New Zealand advertising industry bodies call for Facebook to remove live streaming

The Commercial Communications Council and Association of New Zealand Advertisers have released a joint open letter to Facebook calling for the removal of its live streaming function.

The letter comes in the wake of the Christchurch attacks and amid discussions over ad-funded social media platforms’ ability to regulate content.

Addressed to the global advertising and agency community, the letter asks for “global networks to petition Facebook to make immediate changes to the security of its live streaming platform, or alternatively, suspend its use altogether” on behalf of New Zealand’s largest advertisers, advertising and media agencies.

ANZA and the Commercial Communications Council claim Facebook’s silence over live streaming indicates a lack of action on the issue.

It gives three suggested steps for Facebook to take in order to support the networks of advertisers:

1. Consider suspending advertising on Facebook until its live streaming functionality is either taken down or sufficient controls are put in place.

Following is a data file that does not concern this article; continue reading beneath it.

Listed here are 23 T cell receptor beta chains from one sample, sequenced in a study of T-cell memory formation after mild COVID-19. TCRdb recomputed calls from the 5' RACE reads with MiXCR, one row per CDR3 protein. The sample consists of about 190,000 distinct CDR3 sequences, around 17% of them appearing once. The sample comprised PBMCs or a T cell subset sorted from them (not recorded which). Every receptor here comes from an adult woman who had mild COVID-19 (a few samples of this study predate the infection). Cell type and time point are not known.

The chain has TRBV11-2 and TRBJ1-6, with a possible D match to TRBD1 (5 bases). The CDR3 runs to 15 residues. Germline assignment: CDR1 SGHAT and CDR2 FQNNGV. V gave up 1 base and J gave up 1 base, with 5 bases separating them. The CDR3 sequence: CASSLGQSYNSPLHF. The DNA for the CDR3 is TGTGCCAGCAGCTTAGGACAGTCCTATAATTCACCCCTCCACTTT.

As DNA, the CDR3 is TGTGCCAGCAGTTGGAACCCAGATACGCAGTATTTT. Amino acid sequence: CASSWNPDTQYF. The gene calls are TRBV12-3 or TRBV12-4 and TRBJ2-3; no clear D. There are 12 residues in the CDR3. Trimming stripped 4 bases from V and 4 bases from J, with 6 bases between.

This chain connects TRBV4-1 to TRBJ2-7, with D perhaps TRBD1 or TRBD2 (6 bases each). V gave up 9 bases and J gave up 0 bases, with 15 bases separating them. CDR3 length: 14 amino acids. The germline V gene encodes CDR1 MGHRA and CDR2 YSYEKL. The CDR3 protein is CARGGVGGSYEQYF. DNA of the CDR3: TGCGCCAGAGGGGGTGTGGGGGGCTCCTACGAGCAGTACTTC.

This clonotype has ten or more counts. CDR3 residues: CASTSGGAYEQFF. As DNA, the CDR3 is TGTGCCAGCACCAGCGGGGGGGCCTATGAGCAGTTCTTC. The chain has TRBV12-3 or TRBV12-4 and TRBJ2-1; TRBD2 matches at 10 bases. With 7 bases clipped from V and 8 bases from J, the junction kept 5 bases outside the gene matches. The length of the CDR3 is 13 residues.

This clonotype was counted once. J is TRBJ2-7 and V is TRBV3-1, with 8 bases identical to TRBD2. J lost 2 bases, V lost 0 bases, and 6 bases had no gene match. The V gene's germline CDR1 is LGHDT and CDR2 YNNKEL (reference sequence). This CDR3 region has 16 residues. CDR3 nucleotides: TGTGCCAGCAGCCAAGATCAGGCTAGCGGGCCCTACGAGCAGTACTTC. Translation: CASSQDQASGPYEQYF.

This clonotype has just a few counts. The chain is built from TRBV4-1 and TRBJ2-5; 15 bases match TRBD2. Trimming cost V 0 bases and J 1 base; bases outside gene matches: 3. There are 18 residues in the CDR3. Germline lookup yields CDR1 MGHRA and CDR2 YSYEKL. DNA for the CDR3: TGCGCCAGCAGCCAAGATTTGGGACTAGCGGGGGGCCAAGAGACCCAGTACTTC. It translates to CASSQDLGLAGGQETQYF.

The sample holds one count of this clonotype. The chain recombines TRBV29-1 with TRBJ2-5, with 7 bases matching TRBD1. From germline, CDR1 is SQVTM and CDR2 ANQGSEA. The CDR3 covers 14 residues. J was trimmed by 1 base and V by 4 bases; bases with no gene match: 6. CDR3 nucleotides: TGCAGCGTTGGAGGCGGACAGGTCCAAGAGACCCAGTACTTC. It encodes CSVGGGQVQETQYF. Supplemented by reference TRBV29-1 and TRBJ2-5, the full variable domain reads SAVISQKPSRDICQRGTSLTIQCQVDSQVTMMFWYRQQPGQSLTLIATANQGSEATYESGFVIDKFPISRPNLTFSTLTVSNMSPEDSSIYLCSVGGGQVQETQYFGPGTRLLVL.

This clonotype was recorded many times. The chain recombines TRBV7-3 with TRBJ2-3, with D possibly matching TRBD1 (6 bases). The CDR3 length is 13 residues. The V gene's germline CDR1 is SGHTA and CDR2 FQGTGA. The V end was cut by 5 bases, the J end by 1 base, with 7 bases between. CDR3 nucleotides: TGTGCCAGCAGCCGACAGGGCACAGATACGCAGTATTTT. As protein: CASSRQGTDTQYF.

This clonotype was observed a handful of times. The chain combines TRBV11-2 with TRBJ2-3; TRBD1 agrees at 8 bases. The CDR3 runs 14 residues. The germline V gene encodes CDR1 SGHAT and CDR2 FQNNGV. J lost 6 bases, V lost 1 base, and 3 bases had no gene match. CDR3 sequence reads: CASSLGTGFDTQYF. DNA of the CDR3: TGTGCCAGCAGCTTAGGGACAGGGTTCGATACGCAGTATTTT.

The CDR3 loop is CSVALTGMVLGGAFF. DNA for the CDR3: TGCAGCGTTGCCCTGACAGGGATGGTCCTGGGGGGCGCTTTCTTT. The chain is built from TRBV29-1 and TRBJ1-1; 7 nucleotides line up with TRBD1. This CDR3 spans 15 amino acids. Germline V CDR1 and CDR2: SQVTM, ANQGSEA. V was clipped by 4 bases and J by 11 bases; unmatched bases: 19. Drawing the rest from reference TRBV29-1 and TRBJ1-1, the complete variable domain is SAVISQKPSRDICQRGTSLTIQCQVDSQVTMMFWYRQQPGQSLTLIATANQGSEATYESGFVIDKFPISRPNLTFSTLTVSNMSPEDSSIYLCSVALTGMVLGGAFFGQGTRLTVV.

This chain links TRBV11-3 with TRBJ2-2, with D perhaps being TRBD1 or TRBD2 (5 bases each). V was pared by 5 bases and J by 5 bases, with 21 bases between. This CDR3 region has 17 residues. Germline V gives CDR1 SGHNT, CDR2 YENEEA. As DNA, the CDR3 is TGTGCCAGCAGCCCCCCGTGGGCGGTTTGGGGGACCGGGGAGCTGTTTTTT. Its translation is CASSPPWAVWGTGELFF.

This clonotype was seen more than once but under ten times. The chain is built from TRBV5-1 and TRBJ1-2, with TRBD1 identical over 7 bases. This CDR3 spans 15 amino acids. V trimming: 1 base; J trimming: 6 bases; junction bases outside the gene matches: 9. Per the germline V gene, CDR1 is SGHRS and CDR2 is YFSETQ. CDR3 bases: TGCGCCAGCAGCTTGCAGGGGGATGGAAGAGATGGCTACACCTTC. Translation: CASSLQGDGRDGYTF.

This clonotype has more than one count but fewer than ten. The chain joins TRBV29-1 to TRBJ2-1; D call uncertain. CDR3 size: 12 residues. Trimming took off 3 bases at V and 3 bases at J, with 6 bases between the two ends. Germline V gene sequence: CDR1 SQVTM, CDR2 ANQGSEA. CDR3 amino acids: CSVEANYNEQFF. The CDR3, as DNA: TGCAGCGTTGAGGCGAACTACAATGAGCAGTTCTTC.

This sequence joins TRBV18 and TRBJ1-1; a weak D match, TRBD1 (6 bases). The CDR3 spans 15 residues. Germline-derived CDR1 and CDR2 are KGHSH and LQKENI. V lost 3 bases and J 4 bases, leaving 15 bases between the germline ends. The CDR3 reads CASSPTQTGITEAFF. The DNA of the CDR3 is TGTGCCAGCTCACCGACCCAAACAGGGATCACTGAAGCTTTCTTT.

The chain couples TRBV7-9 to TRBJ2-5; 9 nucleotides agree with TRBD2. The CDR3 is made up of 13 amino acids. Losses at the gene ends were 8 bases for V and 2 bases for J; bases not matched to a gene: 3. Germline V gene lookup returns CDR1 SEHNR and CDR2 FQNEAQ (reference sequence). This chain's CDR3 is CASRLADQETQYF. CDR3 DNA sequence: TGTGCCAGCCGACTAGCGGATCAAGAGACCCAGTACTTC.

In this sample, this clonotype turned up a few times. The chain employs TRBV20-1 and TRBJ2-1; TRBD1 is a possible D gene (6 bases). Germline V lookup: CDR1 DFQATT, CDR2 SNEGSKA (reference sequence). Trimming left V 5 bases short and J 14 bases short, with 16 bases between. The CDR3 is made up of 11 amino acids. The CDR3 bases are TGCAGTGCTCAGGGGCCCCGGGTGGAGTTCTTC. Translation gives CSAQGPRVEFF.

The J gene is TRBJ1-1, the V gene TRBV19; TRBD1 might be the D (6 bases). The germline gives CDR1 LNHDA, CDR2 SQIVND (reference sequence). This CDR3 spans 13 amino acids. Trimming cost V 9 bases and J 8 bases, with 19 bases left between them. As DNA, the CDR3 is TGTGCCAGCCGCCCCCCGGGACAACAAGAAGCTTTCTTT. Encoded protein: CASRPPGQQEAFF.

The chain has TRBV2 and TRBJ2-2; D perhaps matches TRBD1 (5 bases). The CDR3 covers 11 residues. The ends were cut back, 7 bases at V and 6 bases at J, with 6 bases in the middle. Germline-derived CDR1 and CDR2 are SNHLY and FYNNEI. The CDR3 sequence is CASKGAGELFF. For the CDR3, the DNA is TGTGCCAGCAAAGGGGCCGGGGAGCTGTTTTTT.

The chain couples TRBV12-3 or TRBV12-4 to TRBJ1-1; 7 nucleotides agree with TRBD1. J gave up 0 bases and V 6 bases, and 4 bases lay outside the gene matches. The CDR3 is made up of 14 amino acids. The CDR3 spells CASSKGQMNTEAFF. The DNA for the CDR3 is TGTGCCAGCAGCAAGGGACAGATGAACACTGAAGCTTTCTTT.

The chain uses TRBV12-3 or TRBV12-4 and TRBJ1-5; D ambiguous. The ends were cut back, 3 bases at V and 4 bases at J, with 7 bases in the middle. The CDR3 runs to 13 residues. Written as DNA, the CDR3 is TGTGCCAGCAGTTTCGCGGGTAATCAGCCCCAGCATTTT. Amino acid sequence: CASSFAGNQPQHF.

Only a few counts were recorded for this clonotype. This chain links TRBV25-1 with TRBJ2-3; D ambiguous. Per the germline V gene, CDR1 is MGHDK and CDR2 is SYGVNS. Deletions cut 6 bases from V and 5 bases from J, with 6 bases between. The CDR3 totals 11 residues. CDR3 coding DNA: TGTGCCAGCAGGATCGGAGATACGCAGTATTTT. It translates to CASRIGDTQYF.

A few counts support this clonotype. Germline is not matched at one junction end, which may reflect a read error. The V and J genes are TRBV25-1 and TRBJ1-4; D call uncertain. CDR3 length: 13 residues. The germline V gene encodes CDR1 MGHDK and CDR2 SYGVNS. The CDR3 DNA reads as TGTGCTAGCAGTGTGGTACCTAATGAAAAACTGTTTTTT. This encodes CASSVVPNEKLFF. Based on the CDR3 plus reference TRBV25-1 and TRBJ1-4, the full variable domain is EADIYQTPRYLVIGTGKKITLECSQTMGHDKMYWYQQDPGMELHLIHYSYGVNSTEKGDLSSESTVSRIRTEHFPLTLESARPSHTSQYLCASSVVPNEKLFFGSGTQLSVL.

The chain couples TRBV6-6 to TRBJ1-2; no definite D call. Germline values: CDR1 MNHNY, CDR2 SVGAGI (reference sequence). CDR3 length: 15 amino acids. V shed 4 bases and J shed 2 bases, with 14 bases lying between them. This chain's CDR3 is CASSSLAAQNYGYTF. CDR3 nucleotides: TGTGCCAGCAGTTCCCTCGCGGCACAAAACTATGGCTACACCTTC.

2. Put this topic on the agenda at an executive level within your organisation, and petition Facebook for change.
3. As agency and client communities in your own countries, work together and with your own industry associations and government regulators to apply pressure to bring about change.

The letter went on to state that it is “the responsibility of social media, and by association the global advertising community, to ensure that social media platforms can no longer be used as a publishing mechanism for extremist propaganda or a live broadcaster of atrocities.”

It concluded: “In the same way New Zealand has responded to this tragedy with empathy, humility, swift action and tangible outcomes, we won’t stop using our industry voice until these platforms respond in kind.”

At the Advertising Week Europe conference in London last week, CEO of Guardian Media Group David Pemsel criticised Facebook’s inability to control live streaming in the wake of the Christchurch tragedy. He said the idea that material such as the attack’s live stream could be monetised was abhorrent.

Mumbrella has approached Facebook for comment.


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